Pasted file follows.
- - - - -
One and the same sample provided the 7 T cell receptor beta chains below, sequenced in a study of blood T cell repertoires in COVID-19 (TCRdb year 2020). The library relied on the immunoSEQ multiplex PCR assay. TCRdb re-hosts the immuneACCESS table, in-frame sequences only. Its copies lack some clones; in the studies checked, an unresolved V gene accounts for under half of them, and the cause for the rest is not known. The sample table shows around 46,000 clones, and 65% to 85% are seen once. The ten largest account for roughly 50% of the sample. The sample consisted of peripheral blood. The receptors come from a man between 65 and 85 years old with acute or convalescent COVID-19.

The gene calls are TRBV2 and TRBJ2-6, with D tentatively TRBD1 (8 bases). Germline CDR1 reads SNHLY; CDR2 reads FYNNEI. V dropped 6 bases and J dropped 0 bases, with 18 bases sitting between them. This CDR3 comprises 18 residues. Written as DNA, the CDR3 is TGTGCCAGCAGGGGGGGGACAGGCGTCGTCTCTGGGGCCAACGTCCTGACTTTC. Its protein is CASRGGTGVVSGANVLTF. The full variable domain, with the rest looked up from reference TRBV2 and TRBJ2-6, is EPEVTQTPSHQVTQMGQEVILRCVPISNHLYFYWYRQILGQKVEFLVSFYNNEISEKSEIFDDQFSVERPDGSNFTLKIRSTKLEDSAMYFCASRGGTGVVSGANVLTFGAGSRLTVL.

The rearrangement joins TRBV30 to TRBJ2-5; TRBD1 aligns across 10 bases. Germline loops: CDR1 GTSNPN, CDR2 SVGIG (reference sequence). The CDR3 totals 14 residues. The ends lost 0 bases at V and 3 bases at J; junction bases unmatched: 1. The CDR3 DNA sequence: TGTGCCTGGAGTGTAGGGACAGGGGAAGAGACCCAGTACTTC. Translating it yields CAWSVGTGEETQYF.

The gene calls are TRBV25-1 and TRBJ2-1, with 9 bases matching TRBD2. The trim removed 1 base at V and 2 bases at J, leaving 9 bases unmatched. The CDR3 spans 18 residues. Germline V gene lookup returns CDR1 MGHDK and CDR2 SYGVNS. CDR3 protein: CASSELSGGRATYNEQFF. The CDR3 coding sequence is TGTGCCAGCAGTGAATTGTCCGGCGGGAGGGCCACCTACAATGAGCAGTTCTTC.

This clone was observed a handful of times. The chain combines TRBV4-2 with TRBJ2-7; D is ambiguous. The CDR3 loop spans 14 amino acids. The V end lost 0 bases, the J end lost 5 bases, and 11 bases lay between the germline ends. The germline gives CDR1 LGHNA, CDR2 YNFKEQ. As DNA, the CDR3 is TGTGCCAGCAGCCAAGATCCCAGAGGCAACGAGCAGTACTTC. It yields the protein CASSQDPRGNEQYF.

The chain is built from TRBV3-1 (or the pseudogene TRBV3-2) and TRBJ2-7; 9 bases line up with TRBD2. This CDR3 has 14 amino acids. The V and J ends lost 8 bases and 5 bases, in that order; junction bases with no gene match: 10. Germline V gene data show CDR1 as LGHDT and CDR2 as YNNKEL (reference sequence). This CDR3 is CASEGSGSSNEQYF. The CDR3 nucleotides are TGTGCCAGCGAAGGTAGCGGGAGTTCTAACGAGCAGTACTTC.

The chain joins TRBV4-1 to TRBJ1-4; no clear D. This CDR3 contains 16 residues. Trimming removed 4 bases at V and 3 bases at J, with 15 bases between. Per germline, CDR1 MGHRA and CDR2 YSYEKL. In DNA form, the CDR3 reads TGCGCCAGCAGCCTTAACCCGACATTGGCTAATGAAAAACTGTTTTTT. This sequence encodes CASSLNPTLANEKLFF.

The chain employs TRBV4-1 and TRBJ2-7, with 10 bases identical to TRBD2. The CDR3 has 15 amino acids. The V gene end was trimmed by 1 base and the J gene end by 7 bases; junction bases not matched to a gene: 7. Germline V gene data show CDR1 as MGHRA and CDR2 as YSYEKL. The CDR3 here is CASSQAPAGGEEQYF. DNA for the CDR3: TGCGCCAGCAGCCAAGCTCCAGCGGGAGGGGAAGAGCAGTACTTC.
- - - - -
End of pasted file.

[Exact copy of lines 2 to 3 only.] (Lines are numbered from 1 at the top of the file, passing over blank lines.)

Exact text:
The gene calls are TRBV2 and TRBJ2-6, with D tentatively TRBD1 (8 bases). Germline CDR1 reads SNHLY; CDR2 reads FYNNEI. V dropped 6 bases and J dropped 0 bases, with 18 bases sitting between them. This CDR3 comprises 18 residues. Written as DNA, the CDR3 is TGTGCCAGCAGGGGGGGGACAGGCGTCGTCTCTGGGGCCAACGTCCTGACTTTC. Its protein is CASRGGTGVVSGANVLTF. The full variable domain, with the rest looked up from reference TRBV2 and TRBJ2-6, is EPEVTQTPSHQVTQMGQEVILRCVPISNHLYFYWYRQILGQKVEFLVSFYNNEISEKSEIFDDQFSVERPDGSNFTLKIRSTKLEDSAMYFCASRGGTGVVSGANVLTFGAGSRLTVL.

The rearrangement joins TRBV30 to TRBJ2-5; TRBD1 aligns across 10 bases. Germline loops: CDR1 GTSNPN, CDR2 SVGIG (reference sequence). The CDR3 totals 14 residues. The ends lost 0 bases at V and 3 bases at J; junction bases unmatched: 1. The CDR3 DNA sequence: TGTGCCTGGAGTGTAGGGACAGGGGAAGAGACCCAGTACTTC. Translating it yields CAWSVGTGEETQYF.